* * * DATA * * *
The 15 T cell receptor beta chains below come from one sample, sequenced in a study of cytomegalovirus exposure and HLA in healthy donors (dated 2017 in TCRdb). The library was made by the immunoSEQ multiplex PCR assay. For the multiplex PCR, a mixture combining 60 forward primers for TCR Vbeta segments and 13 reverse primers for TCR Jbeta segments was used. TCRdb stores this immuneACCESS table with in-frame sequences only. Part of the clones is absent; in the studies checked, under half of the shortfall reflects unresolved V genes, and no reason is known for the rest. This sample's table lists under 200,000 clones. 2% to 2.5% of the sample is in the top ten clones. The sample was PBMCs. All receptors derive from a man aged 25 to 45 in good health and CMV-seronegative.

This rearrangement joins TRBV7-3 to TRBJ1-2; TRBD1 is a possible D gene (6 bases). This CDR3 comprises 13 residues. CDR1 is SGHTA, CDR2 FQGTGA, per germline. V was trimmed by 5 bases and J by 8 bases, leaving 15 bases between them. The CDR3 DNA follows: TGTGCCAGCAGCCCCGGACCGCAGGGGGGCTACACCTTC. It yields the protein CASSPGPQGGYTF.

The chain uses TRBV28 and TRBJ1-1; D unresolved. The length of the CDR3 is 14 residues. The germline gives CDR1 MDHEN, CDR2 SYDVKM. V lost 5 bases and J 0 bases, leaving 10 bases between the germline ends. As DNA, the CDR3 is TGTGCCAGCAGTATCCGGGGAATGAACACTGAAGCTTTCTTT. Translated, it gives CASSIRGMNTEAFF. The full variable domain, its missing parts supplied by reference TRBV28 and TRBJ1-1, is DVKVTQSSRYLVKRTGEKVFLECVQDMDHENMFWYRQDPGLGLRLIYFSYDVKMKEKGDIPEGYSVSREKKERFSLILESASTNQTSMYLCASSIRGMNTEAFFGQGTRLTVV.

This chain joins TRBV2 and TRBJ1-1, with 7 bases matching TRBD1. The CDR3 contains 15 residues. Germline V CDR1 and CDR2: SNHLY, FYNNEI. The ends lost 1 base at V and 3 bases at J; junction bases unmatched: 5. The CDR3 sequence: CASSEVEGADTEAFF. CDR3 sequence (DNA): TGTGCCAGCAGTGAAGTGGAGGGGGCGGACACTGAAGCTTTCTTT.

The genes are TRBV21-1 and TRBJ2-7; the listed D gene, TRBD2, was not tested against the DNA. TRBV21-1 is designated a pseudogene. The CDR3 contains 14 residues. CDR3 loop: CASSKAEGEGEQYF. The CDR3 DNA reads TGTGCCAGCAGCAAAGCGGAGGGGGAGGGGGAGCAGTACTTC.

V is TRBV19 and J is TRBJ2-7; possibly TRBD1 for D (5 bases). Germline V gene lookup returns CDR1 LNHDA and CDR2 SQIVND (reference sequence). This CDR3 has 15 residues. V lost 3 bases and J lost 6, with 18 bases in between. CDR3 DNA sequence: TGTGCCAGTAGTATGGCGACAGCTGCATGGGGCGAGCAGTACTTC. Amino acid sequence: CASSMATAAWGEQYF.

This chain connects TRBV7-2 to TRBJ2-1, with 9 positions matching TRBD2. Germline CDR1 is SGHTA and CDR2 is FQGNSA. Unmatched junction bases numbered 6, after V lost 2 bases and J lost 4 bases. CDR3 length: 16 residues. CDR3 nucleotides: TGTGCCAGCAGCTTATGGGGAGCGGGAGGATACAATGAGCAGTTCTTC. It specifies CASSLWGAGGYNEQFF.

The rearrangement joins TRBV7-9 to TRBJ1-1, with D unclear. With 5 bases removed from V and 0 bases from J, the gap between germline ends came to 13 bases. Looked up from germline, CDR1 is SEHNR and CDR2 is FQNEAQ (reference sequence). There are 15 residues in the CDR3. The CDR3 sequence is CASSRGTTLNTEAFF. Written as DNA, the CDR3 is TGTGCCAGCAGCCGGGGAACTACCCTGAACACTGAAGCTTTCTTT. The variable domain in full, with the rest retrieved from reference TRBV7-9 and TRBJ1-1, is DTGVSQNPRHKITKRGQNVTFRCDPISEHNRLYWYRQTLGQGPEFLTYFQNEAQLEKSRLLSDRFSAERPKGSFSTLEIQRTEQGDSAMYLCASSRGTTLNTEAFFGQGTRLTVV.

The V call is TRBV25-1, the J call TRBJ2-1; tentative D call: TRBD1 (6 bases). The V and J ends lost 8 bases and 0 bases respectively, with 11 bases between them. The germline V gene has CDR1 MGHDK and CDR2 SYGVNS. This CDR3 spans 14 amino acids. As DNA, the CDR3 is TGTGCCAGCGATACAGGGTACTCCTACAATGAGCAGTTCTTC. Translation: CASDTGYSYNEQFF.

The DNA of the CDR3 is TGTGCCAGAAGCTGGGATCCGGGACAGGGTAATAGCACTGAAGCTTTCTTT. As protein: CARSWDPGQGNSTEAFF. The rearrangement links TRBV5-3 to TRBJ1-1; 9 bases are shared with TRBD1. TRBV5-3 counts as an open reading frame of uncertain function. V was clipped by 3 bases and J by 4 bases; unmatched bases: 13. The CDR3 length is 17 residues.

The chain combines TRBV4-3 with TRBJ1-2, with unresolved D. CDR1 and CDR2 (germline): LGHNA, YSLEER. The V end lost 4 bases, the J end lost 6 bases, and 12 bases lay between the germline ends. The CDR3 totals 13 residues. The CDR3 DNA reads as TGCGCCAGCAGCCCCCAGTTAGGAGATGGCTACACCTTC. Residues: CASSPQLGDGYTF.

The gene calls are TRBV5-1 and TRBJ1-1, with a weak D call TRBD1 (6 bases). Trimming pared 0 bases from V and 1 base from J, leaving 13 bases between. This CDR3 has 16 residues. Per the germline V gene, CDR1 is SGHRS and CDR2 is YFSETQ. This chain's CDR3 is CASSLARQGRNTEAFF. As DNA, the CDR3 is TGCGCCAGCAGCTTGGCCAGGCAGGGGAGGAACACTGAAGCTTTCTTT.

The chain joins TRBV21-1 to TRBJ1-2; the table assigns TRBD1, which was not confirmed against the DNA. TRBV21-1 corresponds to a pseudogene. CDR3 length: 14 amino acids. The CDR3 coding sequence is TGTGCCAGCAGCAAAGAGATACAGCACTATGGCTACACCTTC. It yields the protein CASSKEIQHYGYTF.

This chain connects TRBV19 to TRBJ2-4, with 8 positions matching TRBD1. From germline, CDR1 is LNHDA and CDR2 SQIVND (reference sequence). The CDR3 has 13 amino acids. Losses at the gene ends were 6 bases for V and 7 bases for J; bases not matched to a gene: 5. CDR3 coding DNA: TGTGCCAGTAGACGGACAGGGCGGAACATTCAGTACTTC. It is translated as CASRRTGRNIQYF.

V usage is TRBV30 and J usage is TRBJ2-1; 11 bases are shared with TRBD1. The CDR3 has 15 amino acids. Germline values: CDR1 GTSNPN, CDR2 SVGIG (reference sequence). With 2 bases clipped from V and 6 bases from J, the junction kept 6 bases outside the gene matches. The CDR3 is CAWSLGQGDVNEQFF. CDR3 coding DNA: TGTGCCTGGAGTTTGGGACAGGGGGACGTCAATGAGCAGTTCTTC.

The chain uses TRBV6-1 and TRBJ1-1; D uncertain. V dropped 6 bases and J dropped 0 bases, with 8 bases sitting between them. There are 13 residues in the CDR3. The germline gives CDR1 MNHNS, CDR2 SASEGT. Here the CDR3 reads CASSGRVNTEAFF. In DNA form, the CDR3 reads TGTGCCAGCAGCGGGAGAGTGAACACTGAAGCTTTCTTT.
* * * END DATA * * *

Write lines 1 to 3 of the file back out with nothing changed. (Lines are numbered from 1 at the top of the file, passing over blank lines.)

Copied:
The 15 T cell receptor beta chains below come from one sample, sequenced in a study of cytomegalovirus exposure and HLA in healthy donors (dated 2017 in TCRdb). The library was made by the immunoSEQ multiplex PCR assay. For the multiplex PCR, a mixture combining 60 forward primers for TCR Vbeta segments and 13 reverse primers for TCR Jbeta segments was used. TCRdb stores this immuneACCESS table with in-frame sequences only. Part of the clones is absent; in the studies checked, under half of the shortfall reflects unresolved V genes, and no reason is known for the rest. This sample's table lists under 200,000 clones. 2% to 2.5% of the sample is in the top ten clones. The sample was PBMCs. All receptors derive from a man aged 25 to 45 in good health and CMV-seronegative.

This rearrangement joins TRBV7-3 to TRBJ1-2; TRBD1 is a possible D gene (6 bases). This CDR3 comprises 13 residues. CDR1 is SGHTA, CDR2 FQGTGA, per germline. V was trimmed by 5 bases and J by 8 bases, leaving 15 bases between them. The CDR3 DNA follows: TGTGCCAGCAGCCCCGGACCGCAGGGGGGCTACACCTTC. It yields the protein CASSPGPQGGYTF.

The chain uses TRBV28 and TRBJ1-1; D unresolved. The length of the CDR3 is 14 residues. The germline gives CDR1 MDHEN, CDR2 SYDVKM. V lost 5 bases and J 0 bases, leaving 10 bases between the germline ends. As DNA, the CDR3 is TGTGCCAGCAGTATCCGGGGAATGAACACTGAAGCTTTCTTT. Translated, it gives CASSIRGMNTEAFF. The full variable domain, its missing parts supplied by reference TRBV28 and TRBJ1-1, is DVKVTQSSRYLVKRTGEKVFLECVQDMDHENMFWYRQDPGLGLRLIYFSYDVKMKEKGDIPEGYSVSREKKERFSLILESASTNQTSMYLCASSIRGMNTEAFFGQGTRLTVV.